We’ve all made resolutions, usually about once a year when January 1 rolls around, resolutions about working toward healthier habits, and ultimately, better health. And, we’ve all, at times veered away from our best intentions, usually unintentionally. This says, “we’re human. It’s what we humans do.” And, it also says we sometimes end up doing what we don’t intend to do or want to do. That’s part of what makes us human. When we make a resolution, or set our sights on a goal we want to meet—and then we don’t, that also makes us human. Maybe not happy with ourselves, but human.
So if we don’t give up, we try again, and maybe we try harder. We fall down six times, we get up seven. But, just how hard are we supposed to try? How hard is this wellness stuff supposed to be?
Actually, it’s about as hard as we make it. It’s really pretty simple. It’s just not easy. So, which is it? Well, like life, it’s a long chain of choices. There are “cues” all around us that move us toward or away from the choices we make—and the reasons why. We make certain choices because we think they are better for us. We associate the choices we make with comfort or denial, success or failure. And, sometimes we choose one thing over another without even knowing why. (Do you know that by simply believing something is good for you, or believing it tastes good, you attribute a higher value to it—and eat more of it. As an example, if you see an expensive looking name on a bottle of wine, you will tend to drink more of it.)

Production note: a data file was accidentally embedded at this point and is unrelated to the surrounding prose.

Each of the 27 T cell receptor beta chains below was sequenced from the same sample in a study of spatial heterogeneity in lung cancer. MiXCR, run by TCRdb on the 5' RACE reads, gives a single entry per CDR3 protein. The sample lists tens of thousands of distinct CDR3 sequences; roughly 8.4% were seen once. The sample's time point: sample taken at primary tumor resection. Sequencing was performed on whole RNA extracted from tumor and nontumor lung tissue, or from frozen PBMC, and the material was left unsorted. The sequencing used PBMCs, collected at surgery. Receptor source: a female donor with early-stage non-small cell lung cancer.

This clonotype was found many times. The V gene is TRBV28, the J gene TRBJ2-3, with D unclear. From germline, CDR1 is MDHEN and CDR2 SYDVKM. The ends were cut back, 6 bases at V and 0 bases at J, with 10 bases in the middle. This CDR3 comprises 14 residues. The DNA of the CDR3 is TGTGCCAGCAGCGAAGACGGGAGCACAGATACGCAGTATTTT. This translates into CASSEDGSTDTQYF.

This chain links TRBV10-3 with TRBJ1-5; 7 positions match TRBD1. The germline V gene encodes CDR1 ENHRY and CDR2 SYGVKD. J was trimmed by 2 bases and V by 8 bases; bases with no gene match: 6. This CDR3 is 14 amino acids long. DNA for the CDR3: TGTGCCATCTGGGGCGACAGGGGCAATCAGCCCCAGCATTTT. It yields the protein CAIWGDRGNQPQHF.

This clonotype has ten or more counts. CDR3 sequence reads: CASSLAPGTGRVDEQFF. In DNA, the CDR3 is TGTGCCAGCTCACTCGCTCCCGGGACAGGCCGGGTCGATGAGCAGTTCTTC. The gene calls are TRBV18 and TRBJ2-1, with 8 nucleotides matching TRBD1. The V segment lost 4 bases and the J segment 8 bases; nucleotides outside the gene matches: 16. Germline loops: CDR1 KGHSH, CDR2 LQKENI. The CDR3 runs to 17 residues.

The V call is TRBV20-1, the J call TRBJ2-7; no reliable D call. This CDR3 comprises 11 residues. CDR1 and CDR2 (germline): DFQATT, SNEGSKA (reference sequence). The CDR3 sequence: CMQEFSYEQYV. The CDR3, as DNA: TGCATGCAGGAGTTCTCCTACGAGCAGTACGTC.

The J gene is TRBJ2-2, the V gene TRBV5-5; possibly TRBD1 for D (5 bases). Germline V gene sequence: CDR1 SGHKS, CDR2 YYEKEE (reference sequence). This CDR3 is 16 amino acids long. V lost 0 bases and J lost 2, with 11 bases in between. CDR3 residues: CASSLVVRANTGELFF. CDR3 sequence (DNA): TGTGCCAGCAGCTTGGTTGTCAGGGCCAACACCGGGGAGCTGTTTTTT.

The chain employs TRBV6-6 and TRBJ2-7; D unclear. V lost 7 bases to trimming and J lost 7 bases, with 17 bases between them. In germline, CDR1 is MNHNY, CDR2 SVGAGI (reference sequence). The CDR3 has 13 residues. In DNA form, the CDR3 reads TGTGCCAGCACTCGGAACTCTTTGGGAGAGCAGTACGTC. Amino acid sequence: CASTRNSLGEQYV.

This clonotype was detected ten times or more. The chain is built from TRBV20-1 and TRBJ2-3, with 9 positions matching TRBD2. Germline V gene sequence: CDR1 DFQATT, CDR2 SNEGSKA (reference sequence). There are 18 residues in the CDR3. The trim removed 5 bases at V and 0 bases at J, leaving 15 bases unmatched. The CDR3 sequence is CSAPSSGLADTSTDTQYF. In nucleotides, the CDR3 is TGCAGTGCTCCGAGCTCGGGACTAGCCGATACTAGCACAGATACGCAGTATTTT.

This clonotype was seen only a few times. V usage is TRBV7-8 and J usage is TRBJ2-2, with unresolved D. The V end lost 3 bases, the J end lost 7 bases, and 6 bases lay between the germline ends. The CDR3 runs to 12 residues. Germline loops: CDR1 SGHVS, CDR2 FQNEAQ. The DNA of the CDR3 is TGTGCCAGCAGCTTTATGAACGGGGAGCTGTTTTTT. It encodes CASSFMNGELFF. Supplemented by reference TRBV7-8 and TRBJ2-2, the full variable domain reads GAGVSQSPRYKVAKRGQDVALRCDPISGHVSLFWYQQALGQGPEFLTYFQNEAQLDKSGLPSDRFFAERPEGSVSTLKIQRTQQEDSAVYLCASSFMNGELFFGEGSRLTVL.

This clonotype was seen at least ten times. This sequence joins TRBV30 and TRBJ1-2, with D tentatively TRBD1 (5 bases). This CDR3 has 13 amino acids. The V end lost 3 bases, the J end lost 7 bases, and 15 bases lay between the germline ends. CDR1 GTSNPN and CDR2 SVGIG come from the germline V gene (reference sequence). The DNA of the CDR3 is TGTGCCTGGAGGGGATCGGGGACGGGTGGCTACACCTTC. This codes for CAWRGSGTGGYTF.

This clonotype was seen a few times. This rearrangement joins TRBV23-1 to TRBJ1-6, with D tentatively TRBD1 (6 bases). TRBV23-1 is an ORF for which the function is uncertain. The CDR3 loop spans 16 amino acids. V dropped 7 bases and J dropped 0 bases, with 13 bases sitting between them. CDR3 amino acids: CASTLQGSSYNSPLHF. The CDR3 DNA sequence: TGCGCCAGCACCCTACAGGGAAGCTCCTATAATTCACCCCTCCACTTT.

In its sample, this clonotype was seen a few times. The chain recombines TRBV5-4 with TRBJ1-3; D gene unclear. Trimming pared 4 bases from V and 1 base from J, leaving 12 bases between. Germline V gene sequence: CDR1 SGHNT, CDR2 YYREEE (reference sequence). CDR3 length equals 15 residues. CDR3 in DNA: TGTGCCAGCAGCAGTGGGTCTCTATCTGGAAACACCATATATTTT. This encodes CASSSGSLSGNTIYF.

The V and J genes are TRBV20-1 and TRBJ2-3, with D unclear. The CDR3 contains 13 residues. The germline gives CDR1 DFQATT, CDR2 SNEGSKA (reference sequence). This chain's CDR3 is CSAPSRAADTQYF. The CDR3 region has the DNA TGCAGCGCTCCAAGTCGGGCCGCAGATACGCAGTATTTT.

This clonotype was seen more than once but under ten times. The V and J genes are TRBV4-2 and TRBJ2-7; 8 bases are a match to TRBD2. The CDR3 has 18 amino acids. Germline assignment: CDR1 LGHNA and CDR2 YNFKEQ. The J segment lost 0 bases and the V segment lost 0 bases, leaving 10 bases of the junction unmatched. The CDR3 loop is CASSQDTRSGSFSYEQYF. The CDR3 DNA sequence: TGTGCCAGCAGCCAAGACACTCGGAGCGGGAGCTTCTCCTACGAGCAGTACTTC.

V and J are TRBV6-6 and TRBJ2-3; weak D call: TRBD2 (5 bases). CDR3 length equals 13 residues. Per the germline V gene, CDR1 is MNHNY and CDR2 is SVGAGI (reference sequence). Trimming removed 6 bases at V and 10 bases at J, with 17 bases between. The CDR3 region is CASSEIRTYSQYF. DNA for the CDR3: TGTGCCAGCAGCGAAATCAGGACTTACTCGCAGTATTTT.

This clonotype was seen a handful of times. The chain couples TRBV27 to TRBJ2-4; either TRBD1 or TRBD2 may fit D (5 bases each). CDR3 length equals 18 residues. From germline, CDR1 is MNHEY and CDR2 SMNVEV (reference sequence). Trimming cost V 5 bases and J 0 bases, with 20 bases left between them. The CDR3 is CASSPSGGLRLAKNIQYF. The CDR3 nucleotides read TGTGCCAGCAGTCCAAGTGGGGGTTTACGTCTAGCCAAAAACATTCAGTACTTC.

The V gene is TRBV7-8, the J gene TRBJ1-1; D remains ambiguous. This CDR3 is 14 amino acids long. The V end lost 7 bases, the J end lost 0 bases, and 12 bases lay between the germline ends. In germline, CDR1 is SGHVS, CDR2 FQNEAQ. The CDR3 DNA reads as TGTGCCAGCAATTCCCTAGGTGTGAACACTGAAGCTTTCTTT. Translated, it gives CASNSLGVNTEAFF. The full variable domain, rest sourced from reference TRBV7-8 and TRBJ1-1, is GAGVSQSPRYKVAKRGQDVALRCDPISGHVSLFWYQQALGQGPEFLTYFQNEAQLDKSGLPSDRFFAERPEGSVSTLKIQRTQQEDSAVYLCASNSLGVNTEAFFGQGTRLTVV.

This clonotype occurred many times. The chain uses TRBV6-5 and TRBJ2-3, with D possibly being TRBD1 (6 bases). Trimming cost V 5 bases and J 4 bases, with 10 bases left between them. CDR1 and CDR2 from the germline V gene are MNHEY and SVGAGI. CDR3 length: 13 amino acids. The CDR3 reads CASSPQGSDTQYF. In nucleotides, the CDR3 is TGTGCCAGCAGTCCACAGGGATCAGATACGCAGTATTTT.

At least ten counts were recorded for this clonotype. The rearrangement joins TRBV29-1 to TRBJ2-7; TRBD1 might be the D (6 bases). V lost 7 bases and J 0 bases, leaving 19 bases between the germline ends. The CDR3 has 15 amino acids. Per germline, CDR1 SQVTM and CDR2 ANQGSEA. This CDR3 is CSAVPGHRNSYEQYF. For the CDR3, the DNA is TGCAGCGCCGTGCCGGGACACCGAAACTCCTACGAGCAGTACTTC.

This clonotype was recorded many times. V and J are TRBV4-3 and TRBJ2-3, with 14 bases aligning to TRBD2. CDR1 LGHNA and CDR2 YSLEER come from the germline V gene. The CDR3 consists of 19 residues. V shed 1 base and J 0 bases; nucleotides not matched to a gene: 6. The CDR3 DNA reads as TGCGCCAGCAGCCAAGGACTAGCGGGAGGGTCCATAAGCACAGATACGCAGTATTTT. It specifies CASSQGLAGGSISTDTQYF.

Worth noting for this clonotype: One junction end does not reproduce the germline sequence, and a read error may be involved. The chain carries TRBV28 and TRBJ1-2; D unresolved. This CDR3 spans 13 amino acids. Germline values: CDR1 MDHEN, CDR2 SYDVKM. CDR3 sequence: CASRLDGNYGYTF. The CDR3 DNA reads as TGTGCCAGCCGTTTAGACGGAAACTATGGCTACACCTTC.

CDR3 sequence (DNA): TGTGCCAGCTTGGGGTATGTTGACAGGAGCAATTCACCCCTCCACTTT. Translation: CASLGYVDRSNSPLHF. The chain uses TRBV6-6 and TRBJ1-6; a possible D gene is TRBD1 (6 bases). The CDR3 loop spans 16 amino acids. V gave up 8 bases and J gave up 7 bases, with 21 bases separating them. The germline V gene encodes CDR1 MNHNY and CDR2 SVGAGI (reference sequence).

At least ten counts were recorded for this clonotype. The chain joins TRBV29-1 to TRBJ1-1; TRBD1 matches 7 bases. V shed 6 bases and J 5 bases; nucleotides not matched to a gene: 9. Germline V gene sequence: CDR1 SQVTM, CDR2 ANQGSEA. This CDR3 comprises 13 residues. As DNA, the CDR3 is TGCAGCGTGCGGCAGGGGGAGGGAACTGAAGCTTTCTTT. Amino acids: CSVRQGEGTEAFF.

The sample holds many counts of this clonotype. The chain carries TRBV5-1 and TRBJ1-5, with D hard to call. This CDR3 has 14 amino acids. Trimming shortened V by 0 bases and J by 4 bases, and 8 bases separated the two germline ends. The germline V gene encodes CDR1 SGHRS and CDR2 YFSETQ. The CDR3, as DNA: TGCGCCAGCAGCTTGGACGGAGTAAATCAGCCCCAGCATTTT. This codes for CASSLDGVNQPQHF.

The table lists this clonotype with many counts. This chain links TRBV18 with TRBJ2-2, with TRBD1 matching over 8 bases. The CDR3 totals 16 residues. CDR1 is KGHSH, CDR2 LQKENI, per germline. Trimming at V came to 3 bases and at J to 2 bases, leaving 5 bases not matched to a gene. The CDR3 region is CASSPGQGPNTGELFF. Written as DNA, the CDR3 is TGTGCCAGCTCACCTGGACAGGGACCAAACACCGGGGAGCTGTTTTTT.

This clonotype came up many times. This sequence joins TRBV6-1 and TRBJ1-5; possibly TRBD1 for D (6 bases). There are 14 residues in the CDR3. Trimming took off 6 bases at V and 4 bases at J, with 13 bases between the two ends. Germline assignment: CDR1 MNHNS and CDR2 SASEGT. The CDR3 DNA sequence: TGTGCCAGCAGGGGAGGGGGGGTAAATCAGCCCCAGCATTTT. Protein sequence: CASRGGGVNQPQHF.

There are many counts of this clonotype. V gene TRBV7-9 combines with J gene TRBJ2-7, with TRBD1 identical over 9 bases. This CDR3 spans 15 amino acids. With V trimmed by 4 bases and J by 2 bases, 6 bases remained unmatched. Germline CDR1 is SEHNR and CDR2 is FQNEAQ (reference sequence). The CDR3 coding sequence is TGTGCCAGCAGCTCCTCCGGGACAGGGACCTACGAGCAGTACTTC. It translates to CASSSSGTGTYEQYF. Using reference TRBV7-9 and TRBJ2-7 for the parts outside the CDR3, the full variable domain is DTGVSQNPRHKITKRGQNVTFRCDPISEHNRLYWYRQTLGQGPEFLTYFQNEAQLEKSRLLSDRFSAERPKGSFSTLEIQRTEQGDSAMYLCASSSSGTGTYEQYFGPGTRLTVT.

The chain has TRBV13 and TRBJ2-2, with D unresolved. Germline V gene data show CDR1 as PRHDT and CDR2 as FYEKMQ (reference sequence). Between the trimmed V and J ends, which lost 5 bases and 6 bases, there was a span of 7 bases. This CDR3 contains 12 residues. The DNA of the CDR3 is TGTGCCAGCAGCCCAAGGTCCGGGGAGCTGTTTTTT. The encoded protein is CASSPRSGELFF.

Now, let’s think about less . . . because less of something is also a choice. Less isn’t necessarily about deprivation. As an active choice, less of something can actually be more (no this isn’t gobbledygook, there is a point), depending on how you choose to look at it. Less food can mean better health (more health). It can mean weight loss (more health). It can mean success as you go after your New Year’s resolution (more health). You probably have the idea by now. And, where ideas are concerned, here’s a wild one . . . we know it’s socially acceptable to support each other when we’re trying to break the smoking habit. Think what we could accomplish, individually and collectively, if we made eating a less socially acceptable habit?
Here’s a final thought on the choices we make, the reasons we make them, and what we hope to achieve with our New Year’s resolution of working toward better health and healthier habits. Have you ever thought about what you can accomplish if rather than focusing on what you “have” to give up, you focus instead on what you will get in return?